A Fascinating Holiday in the Old Moorish Town of
The Festivals of Álora
Alora has a festival (sometimes several) virtually every month and if your visit here coincides with one you should make a real effort to see it – the people of Alora are proud of their traditions and they don’t do things by halves!
The first time our children saw this parade they were aged 3 and 5 and their eyes were out on stalks. On the evening of 6th January (or the day before if the 6th is a Sunday) the three kings, The Wise Men, are paraded round the town. Each King sits on a trailer surrounded by courtiers and they set off with much fanfare. Just your average parade really until they start throwing the sweets. I don’t mean just a few, each trailer has several beer keg sized barrels to distribute and it’s not an exaggeration to say that it rains sweets! All the children in the town line up with a supermarket bag, running round picking them up as fast as they can and none of them goes home disappointed.
On Shrove Tuesday. I’ve never seen this one but there is a parade through the town and “performances by troupes”.
Semana Santa (Week of Saints)
Easter is a massive event in Spain and Alora does it with considerable style. There are parades virtually every day of Easter week and from Wednesday onwards the town just comes to a standstill. The biggest are on Palm Sunday, Maundy Thursday and Good Friday and each of these culminates in the square in front of the house, so you have to go no further than the terrace for the best seat in town. All involve many bands, much loud music and huge tronos (floats - see above), each weighing several tonnes and needing 40 people to lift, being carried round the town. The climax is The Despedia, the farewell of Jesus and Mary from which the plaza gets its name and which is enacted virtually under the balcony - see the photo at the top of he page! This is one of those things you just have to see, particularly at the end when scores of people converge on "Jesus" and literally run the enormous trono up the hill to the castle.
Cruzes de Mayo
The Chapel of the Cross, which dates back to the eighteenth century, is situated in the countryside between Alora, Almogía and Cártama. On the first Sunday in May it becomes a focal point and, during a party that has been declared a national event in Andalucia, local produce and food is displayed sampled.
Verbenas - Festivals of the Quarters
Festival de Cante Grande (The Flamenco Festival)
Alora has a special place in the history of flamenco as the birthplace of the Malagueño style of the dance, which became very popular throughout Spain in the 18th century. Alora has also nurtured several famous flamenco artists, El Canario, Los Penas, Pepe Vargara and El Pibri. In recognition of all this a rather grand municipal fountain, unfortunately currently being restored and re-sited, was awarded to the town. The Flamenco Festival, at the end of July, is organized by the Peña Flamenca de Alora to keep the flamenco tradition in alive here.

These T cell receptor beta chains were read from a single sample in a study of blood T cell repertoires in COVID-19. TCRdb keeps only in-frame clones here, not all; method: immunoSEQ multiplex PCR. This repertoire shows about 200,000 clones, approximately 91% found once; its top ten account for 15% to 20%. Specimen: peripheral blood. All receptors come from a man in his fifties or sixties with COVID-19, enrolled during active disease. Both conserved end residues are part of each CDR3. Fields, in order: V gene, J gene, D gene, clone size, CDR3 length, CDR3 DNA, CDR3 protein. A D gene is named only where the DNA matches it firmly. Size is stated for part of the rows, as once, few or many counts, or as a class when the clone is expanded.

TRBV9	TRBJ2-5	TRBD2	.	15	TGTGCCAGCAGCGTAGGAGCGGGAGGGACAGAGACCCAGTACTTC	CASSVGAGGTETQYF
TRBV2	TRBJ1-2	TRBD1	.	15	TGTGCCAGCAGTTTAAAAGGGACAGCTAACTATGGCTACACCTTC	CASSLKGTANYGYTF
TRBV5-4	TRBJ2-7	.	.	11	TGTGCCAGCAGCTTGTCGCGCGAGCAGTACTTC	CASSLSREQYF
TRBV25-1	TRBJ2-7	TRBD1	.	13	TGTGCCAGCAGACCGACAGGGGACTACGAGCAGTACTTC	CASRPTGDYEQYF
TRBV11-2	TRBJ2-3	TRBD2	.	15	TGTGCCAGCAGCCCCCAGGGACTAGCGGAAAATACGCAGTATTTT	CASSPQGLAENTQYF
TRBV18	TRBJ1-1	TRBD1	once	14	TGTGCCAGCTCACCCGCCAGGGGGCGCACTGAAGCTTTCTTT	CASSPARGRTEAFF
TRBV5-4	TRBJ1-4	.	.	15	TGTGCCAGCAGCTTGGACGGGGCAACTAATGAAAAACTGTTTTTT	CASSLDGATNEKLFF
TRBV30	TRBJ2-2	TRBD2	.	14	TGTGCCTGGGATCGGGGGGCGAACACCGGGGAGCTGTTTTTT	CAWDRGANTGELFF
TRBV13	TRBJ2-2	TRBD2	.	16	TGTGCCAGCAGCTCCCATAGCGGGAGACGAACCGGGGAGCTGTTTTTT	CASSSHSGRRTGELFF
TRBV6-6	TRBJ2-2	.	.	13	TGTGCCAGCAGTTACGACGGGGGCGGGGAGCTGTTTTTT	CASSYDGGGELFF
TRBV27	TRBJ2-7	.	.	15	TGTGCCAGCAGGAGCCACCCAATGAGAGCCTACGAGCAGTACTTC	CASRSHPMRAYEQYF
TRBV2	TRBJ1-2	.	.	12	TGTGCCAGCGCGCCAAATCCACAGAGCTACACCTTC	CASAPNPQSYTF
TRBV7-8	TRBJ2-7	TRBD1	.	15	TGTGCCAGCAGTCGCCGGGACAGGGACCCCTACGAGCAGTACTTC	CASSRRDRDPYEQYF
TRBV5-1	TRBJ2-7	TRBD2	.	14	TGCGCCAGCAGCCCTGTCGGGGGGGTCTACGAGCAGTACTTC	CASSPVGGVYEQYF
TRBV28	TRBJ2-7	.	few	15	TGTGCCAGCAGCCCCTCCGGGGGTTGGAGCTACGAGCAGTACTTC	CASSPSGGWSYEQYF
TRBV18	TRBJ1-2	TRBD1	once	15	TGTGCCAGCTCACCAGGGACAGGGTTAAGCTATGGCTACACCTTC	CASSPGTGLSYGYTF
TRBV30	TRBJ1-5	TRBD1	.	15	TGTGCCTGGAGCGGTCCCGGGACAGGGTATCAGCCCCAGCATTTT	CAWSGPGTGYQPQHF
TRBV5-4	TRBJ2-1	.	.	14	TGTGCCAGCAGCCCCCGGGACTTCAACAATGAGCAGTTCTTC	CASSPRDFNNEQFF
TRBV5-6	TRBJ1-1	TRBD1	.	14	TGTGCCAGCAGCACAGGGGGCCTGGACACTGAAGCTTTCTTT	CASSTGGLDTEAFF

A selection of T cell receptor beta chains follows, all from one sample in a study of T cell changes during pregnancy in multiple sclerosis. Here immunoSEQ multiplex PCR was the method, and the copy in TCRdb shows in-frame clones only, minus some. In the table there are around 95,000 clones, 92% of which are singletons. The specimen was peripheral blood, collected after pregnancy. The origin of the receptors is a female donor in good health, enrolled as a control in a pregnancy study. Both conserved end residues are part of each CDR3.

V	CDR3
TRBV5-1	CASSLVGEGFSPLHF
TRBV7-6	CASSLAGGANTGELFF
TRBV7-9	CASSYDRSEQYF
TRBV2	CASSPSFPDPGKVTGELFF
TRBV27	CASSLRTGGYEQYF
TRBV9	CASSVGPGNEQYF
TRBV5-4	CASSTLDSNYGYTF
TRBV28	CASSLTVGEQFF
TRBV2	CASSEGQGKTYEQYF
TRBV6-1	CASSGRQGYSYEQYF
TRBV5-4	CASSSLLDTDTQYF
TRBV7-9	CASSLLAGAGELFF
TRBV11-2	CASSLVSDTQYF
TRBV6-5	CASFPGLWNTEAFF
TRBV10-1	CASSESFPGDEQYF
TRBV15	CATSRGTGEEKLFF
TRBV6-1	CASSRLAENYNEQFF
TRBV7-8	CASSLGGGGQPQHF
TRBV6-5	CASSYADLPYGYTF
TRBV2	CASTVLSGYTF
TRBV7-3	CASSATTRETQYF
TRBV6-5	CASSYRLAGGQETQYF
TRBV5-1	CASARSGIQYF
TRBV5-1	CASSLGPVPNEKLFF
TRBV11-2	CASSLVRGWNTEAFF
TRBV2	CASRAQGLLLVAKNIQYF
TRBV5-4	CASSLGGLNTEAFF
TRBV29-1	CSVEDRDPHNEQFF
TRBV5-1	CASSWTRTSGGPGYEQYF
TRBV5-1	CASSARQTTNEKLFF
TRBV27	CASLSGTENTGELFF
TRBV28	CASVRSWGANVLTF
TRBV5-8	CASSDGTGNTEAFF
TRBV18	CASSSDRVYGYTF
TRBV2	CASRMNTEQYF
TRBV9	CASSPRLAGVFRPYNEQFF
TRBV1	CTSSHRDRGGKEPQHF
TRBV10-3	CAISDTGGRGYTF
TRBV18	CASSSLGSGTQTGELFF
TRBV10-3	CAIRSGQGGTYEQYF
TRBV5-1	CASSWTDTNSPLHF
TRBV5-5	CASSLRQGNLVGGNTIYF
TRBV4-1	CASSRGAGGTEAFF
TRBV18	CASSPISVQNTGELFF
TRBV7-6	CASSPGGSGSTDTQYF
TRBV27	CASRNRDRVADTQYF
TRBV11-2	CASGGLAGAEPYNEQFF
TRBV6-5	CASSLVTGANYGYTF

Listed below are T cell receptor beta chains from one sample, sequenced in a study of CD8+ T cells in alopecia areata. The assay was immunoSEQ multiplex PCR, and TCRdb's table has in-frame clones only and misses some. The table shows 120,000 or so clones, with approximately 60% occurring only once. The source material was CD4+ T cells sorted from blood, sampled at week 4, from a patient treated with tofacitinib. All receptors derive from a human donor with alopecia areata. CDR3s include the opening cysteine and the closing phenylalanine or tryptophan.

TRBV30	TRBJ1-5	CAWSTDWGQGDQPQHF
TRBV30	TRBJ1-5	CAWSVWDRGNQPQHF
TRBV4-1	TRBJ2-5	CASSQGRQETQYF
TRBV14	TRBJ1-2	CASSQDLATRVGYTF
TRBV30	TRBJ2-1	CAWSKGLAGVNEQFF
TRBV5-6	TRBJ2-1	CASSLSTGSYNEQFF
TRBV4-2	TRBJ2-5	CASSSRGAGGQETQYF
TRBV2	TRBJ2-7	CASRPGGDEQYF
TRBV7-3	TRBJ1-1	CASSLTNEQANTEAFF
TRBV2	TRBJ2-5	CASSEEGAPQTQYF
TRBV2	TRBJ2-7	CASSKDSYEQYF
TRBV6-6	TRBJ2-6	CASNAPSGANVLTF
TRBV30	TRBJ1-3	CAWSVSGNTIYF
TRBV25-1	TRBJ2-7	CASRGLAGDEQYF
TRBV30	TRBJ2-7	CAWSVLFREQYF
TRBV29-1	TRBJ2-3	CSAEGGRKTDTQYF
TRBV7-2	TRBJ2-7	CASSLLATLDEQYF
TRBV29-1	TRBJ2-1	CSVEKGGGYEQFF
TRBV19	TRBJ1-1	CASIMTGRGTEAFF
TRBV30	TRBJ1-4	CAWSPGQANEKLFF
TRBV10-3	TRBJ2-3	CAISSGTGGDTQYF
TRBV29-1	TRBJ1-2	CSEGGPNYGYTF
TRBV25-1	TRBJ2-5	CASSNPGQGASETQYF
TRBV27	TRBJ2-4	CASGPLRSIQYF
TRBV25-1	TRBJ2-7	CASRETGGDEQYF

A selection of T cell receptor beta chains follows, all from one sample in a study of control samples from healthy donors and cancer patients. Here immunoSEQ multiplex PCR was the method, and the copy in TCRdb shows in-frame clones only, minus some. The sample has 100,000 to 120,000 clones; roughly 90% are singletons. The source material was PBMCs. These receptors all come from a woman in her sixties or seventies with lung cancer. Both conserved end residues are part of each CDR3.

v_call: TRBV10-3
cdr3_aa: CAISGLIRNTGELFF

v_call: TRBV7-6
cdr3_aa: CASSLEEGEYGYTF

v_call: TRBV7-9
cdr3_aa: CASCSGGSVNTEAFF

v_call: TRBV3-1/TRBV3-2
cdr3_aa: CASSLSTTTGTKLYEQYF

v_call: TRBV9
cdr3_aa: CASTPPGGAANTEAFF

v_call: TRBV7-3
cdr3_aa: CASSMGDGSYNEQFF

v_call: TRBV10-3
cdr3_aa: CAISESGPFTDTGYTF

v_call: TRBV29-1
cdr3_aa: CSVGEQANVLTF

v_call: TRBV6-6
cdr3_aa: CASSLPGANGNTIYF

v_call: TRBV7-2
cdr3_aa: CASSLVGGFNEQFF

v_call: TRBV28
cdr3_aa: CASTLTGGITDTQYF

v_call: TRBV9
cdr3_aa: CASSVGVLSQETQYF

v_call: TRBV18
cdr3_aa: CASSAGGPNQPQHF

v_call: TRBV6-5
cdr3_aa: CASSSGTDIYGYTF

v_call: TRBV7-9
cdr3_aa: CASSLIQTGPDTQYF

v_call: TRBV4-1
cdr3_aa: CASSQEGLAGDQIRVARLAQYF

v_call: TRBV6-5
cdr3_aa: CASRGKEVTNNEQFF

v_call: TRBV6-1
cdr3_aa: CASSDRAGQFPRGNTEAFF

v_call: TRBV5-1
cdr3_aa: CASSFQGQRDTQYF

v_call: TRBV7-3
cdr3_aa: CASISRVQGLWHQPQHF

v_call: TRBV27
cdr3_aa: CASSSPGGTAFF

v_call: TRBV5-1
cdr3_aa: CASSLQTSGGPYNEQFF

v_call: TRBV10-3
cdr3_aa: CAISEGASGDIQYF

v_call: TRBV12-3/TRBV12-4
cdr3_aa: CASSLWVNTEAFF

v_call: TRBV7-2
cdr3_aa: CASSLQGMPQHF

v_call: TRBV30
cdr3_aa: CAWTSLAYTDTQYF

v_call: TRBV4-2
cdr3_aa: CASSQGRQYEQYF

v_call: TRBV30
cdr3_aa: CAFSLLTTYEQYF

The Ferai (fair)
Another occasion when the town just stops for a week. Summer ferias are a tradition throughout southern Spain, the fairs travelling from town to town throughout the hot season. In Alora it’s usually the first week in August (if you miss it, it goes down the road to Pizarra the following week) and it’s just a five day party really. From one o’clock to seven o’clock each day the Top Square (you will be glad this one isn’t just outside the door) is turned into a festival site with live bands, bars, food stalls, singing contests and other amusements, all crammed under a temporary roof that is stretched across from the buildings on each side. Alora also hosts various sports tournaments at this time - dominos, chess, football, clay pigeon shooting and more and each day when all this brouhaha calms down, after a short break the fairground opens and goes on all night, every night. Wonderful fun but absolutely exhausting!
Romeria de la
Virgen de Flores
And just when
you’ve recovered from all that……… The
Virgen de Flores is the patron saint of Alora and has to be properly
honoured. She resides in the Convento de Flores, two kilometers away but
at the end of August each year she is brought into the town for a two
week “holiday” which, of course, involves a massive parade of
“bands, coaches, wagons, horses and walking pilgrims” – the horses
are particularly impressive. The Saint’s day is the Sunday after
September 8, when the parade is reversed and she returns to the convent.
The first parade is always two weeks before that.
Dia de las
Sopas Perotas (Day of the Perotas Soup!!)
As festivals go you
are unlikely to have seen anything like this! La Sopas Perotas is the
dish of the town, Perosias being the people of Alora. It’s traditional peasant
fayre to keep you going when you are working in the fields all day.
Again taking place just outside the door of the house, around the second Saturday of
October Plaza Baja is turned into a giant soup kitchen, provided by the
Town Hall. All the town turns up and, well, queues for soup. A very
sociable occasion and, not surprisingly, a party soon breaks out.